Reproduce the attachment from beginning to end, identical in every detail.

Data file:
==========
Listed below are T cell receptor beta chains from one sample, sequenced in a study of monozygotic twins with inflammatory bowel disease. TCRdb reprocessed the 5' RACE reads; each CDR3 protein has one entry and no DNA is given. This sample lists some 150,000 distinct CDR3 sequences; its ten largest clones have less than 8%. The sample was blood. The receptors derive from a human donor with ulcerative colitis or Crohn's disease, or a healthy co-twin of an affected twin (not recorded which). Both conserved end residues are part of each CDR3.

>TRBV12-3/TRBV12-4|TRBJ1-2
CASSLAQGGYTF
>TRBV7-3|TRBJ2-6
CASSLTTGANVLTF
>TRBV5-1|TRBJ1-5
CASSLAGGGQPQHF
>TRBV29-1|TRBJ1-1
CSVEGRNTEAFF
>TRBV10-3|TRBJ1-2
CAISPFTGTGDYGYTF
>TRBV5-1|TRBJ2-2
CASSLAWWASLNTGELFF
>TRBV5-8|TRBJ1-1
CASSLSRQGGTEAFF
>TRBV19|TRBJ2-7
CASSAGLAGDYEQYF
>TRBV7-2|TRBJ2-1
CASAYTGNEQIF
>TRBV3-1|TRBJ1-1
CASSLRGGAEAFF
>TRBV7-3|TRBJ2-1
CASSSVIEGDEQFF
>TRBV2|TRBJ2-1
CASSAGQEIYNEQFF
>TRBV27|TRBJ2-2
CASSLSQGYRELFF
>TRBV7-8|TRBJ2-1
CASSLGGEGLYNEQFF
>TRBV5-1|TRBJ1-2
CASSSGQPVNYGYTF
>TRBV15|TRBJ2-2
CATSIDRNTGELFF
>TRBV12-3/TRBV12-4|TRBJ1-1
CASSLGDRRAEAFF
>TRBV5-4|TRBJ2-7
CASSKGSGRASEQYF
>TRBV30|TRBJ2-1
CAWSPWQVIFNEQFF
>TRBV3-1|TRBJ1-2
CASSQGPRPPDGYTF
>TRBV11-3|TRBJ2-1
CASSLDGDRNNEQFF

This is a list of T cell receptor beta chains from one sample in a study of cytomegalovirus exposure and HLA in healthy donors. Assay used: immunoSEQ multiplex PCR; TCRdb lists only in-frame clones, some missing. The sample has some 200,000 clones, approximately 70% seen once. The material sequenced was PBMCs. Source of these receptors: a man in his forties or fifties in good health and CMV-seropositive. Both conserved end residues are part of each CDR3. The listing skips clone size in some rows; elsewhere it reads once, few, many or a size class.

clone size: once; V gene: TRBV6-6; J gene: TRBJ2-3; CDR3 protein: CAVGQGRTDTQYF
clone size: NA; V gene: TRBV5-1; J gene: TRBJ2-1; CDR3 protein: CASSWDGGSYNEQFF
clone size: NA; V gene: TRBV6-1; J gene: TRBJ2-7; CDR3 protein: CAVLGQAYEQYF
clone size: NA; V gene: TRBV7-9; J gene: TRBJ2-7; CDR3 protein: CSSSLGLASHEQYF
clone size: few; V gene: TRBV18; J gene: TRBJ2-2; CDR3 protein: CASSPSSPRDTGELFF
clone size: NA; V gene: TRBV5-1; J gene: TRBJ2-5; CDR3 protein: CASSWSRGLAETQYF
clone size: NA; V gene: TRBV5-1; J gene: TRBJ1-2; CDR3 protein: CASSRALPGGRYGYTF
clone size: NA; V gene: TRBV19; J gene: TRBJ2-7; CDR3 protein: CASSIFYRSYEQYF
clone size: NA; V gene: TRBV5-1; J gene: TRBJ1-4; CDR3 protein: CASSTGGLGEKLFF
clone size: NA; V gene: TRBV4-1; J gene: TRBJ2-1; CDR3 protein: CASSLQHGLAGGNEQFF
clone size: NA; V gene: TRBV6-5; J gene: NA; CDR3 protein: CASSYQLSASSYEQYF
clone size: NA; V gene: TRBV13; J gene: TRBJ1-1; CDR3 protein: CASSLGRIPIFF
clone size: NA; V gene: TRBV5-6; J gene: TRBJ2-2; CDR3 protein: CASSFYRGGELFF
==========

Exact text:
Listed below are T cell receptor beta chains from one sample, sequenced in a study of monozygotic twins with inflammatory bowel disease. TCRdb reprocessed the 5' RACE reads; each CDR3 protein has one entry and no DNA is given. This sample lists some 150,000 distinct CDR3 sequences; its ten largest clones have less than 8%. The sample was blood. The receptors derive from a human donor with ulcerative colitis or Crohn's disease, or a healthy co-twin of an affected twin (not recorded which). Both conserved end residues are part of each CDR3.

>TRBV12-3/TRBV12-4|TRBJ1-2
CASSLAQGGYTF
>TRBV7-3|TRBJ2-6
CASSLTTGANVLTF
>TRBV5-1|TRBJ1-5
CASSLAGGGQPQHF
>TRBV29-1|TRBJ1-1
CSVEGRNTEAFF
>TRBV10-3|TRBJ1-2
CAISPFTGTGDYGYTF
>TRBV5-1|TRBJ2-2
CASSLAWWASLNTGELFF
>TRBV5-8|TRBJ1-1
CASSLSRQGGTEAFF
>TRBV19|TRBJ2-7
CASSAGLAGDYEQYF
>TRBV7-2|TRBJ2-1
CASAYTGNEQIF
>TRBV3-1|TRBJ1-1
CASSLRGGAEAFF
>TRBV7-3|TRBJ2-1
CASSSVIEGDEQFF
>TRBV2|TRBJ2-1
CASSAGQEIYNEQFF
>TRBV27|TRBJ2-2
CASSLSQGYRELFF
>TRBV7-8|TRBJ2-1
CASSLGGEGLYNEQFF
>TRBV5-1|TRBJ1-2
CASSSGQPVNYGYTF
>TRBV15|TRBJ2-2
CATSIDRNTGELFF
>TRBV12-3/TRBV12-4|TRBJ1-1
CASSLGDRRAEAFF
>TRBV5-4|TRBJ2-7
CASSKGSGRASEQYF
>TRBV30|TRBJ2-1
CAWSPWQVIFNEQFF
>TRBV3-1|TRBJ1-2
CASSQGPRPPDGYTF
>TRBV11-3|TRBJ2-1
CASSLDGDRNNEQFF

This is a list of T cell receptor beta chains from one sample in a study of cytomegalovirus exposure and HLA in healthy donors. Assay used: immunoSEQ multiplex PCR; TCRdb lists only in-frame clones, some missing. The sample has some 200,000 clones, approximately 70% seen once. The material sequenced was PBMCs. Source of these receptors: a man in his forties or fifties in good health and CMV-seropositive. Both conserved end residues are part of each CDR3. The listing skips clone size in some rows; elsewhere it reads once, few, many or a size class.

clone size: once; V gene: TRBV6-6; J gene: TRBJ2-3; CDR3 protein: CAVGQGRTDTQYF
clone size: NA; V gene: TRBV5-1; J gene: TRBJ2-1; CDR3 protein: CASSWDGGSYNEQFF
clone size: NA; V gene: TRBV6-1; J gene: TRBJ2-7; CDR3 protein: CAVLGQAYEQYF
clone size: NA; V gene: TRBV7-9; J gene: TRBJ2-7; CDR3 protein: CSSSLGLASHEQYF
clone size: few; V gene: TRBV18; J gene: TRBJ2-2; CDR3 protein: CASSPSSPRDTGELFF
clone size: NA; V gene: TRBV5-1; J gene: TRBJ2-5; CDR3 protein: CASSWSRGLAETQYF
clone size: NA; V gene: TRBV5-1; J gene: TRBJ1-2; CDR3 protein: CASSRALPGGRYGYTF
clone size: NA; V gene: TRBV19; J gene: TRBJ2-7; CDR3 protein: CASSIFYRSYEQYF
clone size: NA; V gene: TRBV5-1; J gene: TRBJ1-4; CDR3 protein: CASSTGGLGEKLFF
clone size: NA; V gene: TRBV4-1; J gene: TRBJ2-1; CDR3 protein: CASSLQHGLAGGNEQFF
clone size: NA; V gene: TRBV6-5; J gene: NA; CDR3 protein: CASSYQLSASSYEQYF
clone size: NA; V gene: TRBV13; J gene: TRBJ1-1; CDR3 protein: CASSLGRIPIFF
clone size: NA; V gene: TRBV5-6; J gene: TRBJ2-2; CDR3 protein: CASSFYRGGELFF